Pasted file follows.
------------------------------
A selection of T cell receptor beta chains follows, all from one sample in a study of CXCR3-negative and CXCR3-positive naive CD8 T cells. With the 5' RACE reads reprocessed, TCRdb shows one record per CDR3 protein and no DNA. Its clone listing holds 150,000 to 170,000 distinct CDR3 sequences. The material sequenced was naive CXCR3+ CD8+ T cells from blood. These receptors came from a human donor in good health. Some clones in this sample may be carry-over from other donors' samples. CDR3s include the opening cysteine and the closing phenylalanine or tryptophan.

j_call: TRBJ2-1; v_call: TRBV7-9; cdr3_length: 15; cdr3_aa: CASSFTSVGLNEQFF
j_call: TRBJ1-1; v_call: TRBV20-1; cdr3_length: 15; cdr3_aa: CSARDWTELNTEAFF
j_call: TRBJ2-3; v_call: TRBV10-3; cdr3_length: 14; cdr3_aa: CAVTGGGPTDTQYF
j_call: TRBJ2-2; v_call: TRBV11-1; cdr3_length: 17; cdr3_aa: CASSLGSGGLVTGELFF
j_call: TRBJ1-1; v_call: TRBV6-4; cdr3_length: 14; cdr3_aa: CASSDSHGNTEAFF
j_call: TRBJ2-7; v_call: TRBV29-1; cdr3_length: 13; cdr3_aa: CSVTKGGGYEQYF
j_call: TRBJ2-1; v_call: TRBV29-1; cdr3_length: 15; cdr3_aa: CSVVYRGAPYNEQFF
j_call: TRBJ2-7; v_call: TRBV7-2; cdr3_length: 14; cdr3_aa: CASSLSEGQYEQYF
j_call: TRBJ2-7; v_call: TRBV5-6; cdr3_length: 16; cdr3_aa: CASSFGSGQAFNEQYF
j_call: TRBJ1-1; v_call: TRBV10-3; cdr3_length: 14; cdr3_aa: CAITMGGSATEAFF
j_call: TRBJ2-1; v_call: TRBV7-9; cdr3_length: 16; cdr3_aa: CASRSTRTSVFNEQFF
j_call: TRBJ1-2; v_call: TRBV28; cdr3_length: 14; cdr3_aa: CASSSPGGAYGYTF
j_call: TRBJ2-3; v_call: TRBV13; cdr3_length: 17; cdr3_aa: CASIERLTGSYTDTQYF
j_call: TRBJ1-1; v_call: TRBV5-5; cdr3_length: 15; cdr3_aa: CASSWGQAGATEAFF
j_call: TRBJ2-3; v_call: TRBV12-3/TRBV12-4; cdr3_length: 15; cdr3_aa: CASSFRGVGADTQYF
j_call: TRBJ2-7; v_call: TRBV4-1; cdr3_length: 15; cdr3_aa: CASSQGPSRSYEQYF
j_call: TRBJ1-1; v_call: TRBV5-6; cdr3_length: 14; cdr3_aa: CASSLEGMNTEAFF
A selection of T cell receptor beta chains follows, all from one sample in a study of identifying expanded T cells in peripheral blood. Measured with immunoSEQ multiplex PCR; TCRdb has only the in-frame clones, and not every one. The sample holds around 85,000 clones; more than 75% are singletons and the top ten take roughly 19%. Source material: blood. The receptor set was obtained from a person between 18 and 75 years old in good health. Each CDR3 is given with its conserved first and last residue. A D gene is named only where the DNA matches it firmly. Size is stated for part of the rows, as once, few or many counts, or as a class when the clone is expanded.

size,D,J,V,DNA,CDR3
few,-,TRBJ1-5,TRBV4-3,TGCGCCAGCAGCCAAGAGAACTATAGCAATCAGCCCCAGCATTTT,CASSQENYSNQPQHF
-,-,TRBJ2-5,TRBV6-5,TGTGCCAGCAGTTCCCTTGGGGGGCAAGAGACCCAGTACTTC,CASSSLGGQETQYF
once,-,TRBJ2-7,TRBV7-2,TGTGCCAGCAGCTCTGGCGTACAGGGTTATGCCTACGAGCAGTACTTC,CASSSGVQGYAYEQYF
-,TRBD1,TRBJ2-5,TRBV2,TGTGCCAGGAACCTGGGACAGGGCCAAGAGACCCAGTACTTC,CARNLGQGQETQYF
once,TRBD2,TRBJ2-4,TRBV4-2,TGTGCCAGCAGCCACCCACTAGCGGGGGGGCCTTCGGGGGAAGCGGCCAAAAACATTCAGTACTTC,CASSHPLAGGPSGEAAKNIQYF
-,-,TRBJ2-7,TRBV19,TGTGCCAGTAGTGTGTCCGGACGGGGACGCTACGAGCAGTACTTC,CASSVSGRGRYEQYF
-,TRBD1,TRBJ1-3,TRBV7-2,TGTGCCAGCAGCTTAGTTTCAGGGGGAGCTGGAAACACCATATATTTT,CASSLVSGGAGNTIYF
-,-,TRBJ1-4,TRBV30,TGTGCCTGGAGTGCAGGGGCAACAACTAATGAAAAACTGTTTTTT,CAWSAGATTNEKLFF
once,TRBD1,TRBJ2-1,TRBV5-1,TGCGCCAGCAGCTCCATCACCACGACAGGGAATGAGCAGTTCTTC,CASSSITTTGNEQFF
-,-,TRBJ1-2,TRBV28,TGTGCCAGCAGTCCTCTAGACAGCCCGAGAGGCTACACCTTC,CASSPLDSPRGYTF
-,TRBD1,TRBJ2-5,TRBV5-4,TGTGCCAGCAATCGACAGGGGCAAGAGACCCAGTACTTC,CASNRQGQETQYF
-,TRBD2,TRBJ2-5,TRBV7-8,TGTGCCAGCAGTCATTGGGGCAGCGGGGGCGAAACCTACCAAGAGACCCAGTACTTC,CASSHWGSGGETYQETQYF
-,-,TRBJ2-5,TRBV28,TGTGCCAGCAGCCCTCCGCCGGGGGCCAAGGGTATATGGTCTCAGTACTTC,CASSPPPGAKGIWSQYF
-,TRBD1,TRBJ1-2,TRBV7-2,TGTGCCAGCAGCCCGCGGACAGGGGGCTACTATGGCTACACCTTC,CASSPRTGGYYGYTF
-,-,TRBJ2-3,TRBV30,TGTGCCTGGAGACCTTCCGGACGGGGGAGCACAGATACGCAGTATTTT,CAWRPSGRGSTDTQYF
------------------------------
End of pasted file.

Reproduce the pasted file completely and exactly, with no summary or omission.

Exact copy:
A selection of T cell receptor beta chains follows, all from one sample in a study of CXCR3-negative and CXCR3-positive naive CD8 T cells. With the 5' RACE reads reprocessed, TCRdb shows one record per CDR3 protein and no DNA. Its clone listing holds 150,000 to 170,000 distinct CDR3 sequences. The material sequenced was naive CXCR3+ CD8+ T cells from blood. These receptors came from a human donor in good health. Some clones in this sample may be carry-over from other donors' samples. CDR3s include the opening cysteine and the closing phenylalanine or tryptophan.

j_call: TRBJ2-1; v_call: TRBV7-9; cdr3_length: 15; cdr3_aa: CASSFTSVGLNEQFF
j_call: TRBJ1-1; v_call: TRBV20-1; cdr3_length: 15; cdr3_aa: CSARDWTELNTEAFF
j_call: TRBJ2-3; v_call: TRBV10-3; cdr3_length: 14; cdr3_aa: CAVTGGGPTDTQYF
j_call: TRBJ2-2; v_call: TRBV11-1; cdr3_length: 17; cdr3_aa: CASSLGSGGLVTGELFF
j_call: TRBJ1-1; v_call: TRBV6-4; cdr3_length: 14; cdr3_aa: CASSDSHGNTEAFF
j_call: TRBJ2-7; v_call: TRBV29-1; cdr3_length: 13; cdr3_aa: CSVTKGGGYEQYF
j_call: TRBJ2-1; v_call: TRBV29-1; cdr3_length: 15; cdr3_aa: CSVVYRGAPYNEQFF
j_call: TRBJ2-7; v_call: TRBV7-2; cdr3_length: 14; cdr3_aa: CASSLSEGQYEQYF
j_call: TRBJ2-7; v_call: TRBV5-6; cdr3_length: 16; cdr3_aa: CASSFGSGQAFNEQYF
j_call: TRBJ1-1; v_call: TRBV10-3; cdr3_length: 14; cdr3_aa: CAITMGGSATEAFF
j_call: TRBJ2-1; v_call: TRBV7-9; cdr3_length: 16; cdr3_aa: CASRSTRTSVFNEQFF
j_call: TRBJ1-2; v_call: TRBV28; cdr3_length: 14; cdr3_aa: CASSSPGGAYGYTF
j_call: TRBJ2-3; v_call: TRBV13; cdr3_length: 17; cdr3_aa: CASIERLTGSYTDTQYF
j_call: TRBJ1-1; v_call: TRBV5-5; cdr3_length: 15; cdr3_aa: CASSWGQAGATEAFF
j_call: TRBJ2-3; v_call: TRBV12-3/TRBV12-4; cdr3_length: 15; cdr3_aa: CASSFRGVGADTQYF
j_call: TRBJ2-7; v_call: TRBV4-1; cdr3_length: 15; cdr3_aa: CASSQGPSRSYEQYF
j_call: TRBJ1-1; v_call: TRBV5-6; cdr3_length: 14; cdr3_aa: CASSLEGMNTEAFF
A selection of T cell receptor beta chains follows, all from one sample in a study of identifying expanded T cells in peripheral blood. Measured with immunoSEQ multiplex PCR; TCRdb has only the in-frame clones, and not every one. The sample holds around 85,000 clones; more than 75% are singletons and the top ten take roughly 19%. Source material: blood. The receptor set was obtained from a person between 18 and 75 years old in good health. Each CDR3 is given with its conserved first and last residue. A D gene is named only where the DNA matches it firmly. Size is stated for part of the rows, as once, few or many counts, or as a class when the clone is expanded.

size,D,J,V,DNA,CDR3
few,-,TRBJ1-5,TRBV4-3,TGCGCCAGCAGCCAAGAGAACTATAGCAATCAGCCCCAGCATTTT,CASSQENYSNQPQHF
-,-,TRBJ2-5,TRBV6-5,TGTGCCAGCAGTTCCCTTGGGGGGCAAGAGACCCAGTACTTC,CASSSLGGQETQYF
once,-,TRBJ2-7,TRBV7-2,TGTGCCAGCAGCTCTGGCGTACAGGGTTATGCCTACGAGCAGTACTTC,CASSSGVQGYAYEQYF
-,TRBD1,TRBJ2-5,TRBV2,TGTGCCAGGAACCTGGGACAGGGCCAAGAGACCCAGTACTTC,CARNLGQGQETQYF
once,TRBD2,TRBJ2-4,TRBV4-2,TGTGCCAGCAGCCACCCACTAGCGGGGGGGCCTTCGGGGGAAGCGGCCAAAAACATTCAGTACTTC,CASSHPLAGGPSGEAAKNIQYF
-,-,TRBJ2-7,TRBV19,TGTGCCAGTAGTGTGTCCGGACGGGGACGCTACGAGCAGTACTTC,CASSVSGRGRYEQYF
-,TRBD1,TRBJ1-3,TRBV7-2,TGTGCCAGCAGCTTAGTTTCAGGGGGAGCTGGAAACACCATATATTTT,CASSLVSGGAGNTIYF
-,-,TRBJ1-4,TRBV30,TGTGCCTGGAGTGCAGGGGCAACAACTAATGAAAAACTGTTTTTT,CAWSAGATTNEKLFF
once,TRBD1,TRBJ2-1,TRBV5-1,TGCGCCAGCAGCTCCATCACCACGACAGGGAATGAGCAGTTCTTC,CASSSITTTGNEQFF
-,-,TRBJ1-2,TRBV28,TGTGCCAGCAGTCCTCTAGACAGCCCGAGAGGCTACACCTTC,CASSPLDSPRGYTF
-,TRBD1,TRBJ2-5,TRBV5-4,TGTGCCAGCAATCGACAGGGGCAAGAGACCCAGTACTTC,CASNRQGQETQYF
-,TRBD2,TRBJ2-5,TRBV7-8,TGTGCCAGCAGTCATTGGGGCAGCGGGGGCGAAACCTACCAAGAGACCCAGTACTTC,CASSHWGSGGETYQETQYF
-,-,TRBJ2-5,TRBV28,TGTGCCAGCAGCCCTCCGCCGGGGGCCAAGGGTATATGGTCTCAGTACTTC,CASSPPPGAKGIWSQYF
-,TRBD1,TRBJ1-2,TRBV7-2,TGTGCCAGCAGCCCGCGGACAGGGGGCTACTATGGCTACACCTTC,CASSPRTGGYYGYTF
-,-,TRBJ2-3,TRBV30,TGTGCCTGGAGACCTTCCGGACGGGGGAGCACAGATACGCAGTATTTT,CAWRPSGRGSTDTQYF